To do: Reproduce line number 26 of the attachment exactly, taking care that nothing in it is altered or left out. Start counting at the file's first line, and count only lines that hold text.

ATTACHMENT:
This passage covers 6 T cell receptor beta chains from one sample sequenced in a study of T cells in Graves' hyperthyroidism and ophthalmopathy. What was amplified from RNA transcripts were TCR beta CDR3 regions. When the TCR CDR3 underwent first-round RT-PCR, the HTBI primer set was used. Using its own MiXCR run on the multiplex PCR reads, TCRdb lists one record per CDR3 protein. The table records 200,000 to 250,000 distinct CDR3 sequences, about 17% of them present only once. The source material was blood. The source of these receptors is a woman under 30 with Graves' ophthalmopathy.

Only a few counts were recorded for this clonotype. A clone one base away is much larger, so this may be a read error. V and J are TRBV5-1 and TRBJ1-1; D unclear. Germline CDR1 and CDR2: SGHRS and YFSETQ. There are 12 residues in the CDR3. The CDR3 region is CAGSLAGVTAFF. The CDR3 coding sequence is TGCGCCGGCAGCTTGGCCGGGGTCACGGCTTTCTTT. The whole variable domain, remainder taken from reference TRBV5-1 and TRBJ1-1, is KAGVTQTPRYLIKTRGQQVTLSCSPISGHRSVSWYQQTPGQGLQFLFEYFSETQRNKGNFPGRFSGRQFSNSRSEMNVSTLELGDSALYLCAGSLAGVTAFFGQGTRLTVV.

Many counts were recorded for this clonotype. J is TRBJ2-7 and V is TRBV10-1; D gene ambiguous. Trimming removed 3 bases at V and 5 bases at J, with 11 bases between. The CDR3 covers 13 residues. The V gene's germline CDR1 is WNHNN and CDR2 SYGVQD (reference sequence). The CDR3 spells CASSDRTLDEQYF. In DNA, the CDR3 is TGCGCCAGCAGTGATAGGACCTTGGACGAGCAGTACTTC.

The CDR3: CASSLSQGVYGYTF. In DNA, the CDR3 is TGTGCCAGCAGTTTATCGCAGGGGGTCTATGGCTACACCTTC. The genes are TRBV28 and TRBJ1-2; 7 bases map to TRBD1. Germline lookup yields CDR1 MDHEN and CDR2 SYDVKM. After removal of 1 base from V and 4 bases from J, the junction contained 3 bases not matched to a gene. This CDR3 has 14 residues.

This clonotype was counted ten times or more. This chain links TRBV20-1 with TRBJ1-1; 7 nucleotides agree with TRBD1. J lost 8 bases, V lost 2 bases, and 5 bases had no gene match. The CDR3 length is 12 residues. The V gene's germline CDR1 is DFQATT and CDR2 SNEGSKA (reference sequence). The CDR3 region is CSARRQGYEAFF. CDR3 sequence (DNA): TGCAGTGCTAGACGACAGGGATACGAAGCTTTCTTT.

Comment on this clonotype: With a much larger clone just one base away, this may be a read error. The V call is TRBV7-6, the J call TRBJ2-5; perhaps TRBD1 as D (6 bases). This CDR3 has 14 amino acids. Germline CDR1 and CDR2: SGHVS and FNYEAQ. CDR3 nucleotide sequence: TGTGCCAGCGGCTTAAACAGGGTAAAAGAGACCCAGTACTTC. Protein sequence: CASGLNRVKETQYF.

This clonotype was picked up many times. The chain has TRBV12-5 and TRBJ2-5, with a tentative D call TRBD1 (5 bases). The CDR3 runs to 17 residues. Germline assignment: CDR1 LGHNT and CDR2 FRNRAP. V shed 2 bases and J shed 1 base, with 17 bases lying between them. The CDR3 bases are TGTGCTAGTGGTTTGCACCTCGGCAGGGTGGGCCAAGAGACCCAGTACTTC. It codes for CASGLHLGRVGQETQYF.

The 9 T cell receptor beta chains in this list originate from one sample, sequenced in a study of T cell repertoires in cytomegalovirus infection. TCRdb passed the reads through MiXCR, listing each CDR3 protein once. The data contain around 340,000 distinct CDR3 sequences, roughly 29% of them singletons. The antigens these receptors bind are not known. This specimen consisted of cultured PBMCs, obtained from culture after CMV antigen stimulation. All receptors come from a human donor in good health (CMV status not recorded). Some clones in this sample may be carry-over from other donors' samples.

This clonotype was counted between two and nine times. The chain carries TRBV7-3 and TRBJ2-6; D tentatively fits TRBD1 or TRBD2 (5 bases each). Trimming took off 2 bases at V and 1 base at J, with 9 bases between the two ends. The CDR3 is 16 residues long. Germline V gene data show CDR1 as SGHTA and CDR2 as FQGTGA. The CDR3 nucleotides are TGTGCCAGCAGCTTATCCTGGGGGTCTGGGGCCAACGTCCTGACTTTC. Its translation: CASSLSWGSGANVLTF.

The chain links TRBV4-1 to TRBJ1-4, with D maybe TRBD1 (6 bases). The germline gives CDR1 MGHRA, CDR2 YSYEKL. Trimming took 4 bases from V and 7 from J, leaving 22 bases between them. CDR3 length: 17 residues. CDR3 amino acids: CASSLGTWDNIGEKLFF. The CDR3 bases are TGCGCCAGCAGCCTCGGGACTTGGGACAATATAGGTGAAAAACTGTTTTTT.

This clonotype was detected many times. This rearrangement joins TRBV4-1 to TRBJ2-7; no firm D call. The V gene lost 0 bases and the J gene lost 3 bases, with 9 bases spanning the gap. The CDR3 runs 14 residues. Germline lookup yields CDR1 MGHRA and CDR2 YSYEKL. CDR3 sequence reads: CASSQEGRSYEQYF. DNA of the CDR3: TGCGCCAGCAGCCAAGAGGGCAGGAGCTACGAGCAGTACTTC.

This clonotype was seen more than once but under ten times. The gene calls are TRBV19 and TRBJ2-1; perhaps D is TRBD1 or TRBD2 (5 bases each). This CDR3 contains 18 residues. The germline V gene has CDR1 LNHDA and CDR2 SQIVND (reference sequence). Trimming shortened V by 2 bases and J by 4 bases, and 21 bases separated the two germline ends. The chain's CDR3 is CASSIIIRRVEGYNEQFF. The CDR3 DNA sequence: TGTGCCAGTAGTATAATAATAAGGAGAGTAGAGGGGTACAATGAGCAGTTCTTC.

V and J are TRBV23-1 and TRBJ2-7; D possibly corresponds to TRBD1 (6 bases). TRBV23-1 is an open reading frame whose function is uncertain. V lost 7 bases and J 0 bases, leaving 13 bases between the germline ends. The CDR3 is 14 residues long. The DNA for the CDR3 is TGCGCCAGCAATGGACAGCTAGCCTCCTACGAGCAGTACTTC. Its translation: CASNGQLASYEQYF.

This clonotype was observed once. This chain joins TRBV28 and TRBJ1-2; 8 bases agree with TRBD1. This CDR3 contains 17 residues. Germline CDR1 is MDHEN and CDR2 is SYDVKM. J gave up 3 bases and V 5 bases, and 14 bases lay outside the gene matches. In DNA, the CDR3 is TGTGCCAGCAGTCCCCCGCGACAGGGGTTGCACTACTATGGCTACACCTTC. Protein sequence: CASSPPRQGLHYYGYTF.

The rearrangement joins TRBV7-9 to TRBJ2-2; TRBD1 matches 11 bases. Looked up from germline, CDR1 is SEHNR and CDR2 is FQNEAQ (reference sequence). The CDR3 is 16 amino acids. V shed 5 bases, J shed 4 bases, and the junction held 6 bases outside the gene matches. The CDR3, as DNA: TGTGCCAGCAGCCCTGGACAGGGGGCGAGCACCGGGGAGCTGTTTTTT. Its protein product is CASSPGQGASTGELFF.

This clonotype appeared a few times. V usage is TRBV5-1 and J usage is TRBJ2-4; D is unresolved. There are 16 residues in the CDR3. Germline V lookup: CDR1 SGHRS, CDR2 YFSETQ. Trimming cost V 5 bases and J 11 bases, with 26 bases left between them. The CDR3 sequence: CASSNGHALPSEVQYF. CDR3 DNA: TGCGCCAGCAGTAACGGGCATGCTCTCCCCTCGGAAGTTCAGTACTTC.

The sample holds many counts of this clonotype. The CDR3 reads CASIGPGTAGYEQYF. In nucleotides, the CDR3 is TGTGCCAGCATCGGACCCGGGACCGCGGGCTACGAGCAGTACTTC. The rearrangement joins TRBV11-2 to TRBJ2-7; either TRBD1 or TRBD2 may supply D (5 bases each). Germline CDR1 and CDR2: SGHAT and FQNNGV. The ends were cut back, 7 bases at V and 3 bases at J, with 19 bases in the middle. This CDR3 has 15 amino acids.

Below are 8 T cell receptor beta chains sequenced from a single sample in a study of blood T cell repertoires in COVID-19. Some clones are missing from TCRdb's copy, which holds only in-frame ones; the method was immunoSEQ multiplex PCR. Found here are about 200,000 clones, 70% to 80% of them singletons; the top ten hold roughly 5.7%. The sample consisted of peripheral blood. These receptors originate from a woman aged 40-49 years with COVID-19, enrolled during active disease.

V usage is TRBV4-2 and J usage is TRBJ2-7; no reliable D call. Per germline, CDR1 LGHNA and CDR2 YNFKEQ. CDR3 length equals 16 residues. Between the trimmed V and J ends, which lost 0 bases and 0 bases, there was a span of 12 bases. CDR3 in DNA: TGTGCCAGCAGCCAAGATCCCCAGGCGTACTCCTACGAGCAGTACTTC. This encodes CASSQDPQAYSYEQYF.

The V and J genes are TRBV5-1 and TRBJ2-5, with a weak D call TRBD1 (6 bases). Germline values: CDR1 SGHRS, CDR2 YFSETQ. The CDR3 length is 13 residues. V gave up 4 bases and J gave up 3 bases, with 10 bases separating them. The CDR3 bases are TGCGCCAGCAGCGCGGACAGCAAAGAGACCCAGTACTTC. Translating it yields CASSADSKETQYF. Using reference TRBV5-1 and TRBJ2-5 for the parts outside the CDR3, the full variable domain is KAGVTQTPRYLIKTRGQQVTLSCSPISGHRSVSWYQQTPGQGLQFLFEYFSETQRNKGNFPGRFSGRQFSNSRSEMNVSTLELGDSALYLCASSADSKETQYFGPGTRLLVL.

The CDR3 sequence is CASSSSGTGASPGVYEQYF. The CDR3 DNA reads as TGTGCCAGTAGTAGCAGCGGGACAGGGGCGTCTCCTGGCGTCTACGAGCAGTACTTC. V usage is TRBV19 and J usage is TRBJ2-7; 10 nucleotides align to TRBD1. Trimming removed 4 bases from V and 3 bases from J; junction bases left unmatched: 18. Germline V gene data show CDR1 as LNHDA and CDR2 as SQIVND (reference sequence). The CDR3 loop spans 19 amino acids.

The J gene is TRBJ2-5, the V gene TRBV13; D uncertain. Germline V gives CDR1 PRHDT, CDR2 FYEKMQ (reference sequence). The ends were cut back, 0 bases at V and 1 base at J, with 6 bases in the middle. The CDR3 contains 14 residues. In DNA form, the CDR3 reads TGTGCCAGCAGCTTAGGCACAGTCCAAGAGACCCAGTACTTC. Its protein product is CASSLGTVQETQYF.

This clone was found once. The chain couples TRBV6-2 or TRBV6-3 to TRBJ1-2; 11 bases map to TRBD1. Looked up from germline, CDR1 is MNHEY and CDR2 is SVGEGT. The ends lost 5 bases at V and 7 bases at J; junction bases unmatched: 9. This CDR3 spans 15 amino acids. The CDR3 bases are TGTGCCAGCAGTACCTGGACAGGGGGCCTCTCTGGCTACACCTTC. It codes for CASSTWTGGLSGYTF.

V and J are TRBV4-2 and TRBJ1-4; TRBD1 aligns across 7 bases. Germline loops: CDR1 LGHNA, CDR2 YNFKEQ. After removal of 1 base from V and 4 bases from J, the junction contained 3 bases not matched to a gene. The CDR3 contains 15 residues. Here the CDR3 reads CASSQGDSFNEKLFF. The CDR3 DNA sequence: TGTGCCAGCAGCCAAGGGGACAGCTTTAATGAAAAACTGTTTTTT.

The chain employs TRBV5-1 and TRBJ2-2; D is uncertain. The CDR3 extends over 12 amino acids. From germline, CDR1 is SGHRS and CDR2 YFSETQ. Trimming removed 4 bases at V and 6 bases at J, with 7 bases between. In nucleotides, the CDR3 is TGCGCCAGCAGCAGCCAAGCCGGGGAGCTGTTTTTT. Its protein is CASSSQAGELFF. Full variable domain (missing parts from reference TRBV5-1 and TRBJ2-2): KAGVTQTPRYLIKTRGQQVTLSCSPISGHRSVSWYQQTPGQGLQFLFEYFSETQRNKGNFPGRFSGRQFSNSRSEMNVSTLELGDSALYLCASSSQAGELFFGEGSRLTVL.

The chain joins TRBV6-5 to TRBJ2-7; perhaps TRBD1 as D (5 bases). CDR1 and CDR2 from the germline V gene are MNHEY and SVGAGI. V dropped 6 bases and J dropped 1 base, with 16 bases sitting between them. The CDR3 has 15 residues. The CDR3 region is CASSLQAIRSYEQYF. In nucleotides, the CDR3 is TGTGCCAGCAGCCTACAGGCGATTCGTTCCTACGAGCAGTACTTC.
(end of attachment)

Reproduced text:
The chain joins TRBV6-5 to TRBJ2-7; perhaps TRBD1 as D (5 bases). CDR1 and CDR2 from the germline V gene are MNHEY and SVGAGI. V dropped 6 bases and J dropped 1 base, with 16 bases sitting between them. The CDR3 has 15 residues. The CDR3 region is CASSLQAIRSYEQYF. In nucleotides, the CDR3 is TGTGCCAGCAGCCTACAGGCGATTCGTTCCTACGAGCAGTACTTC.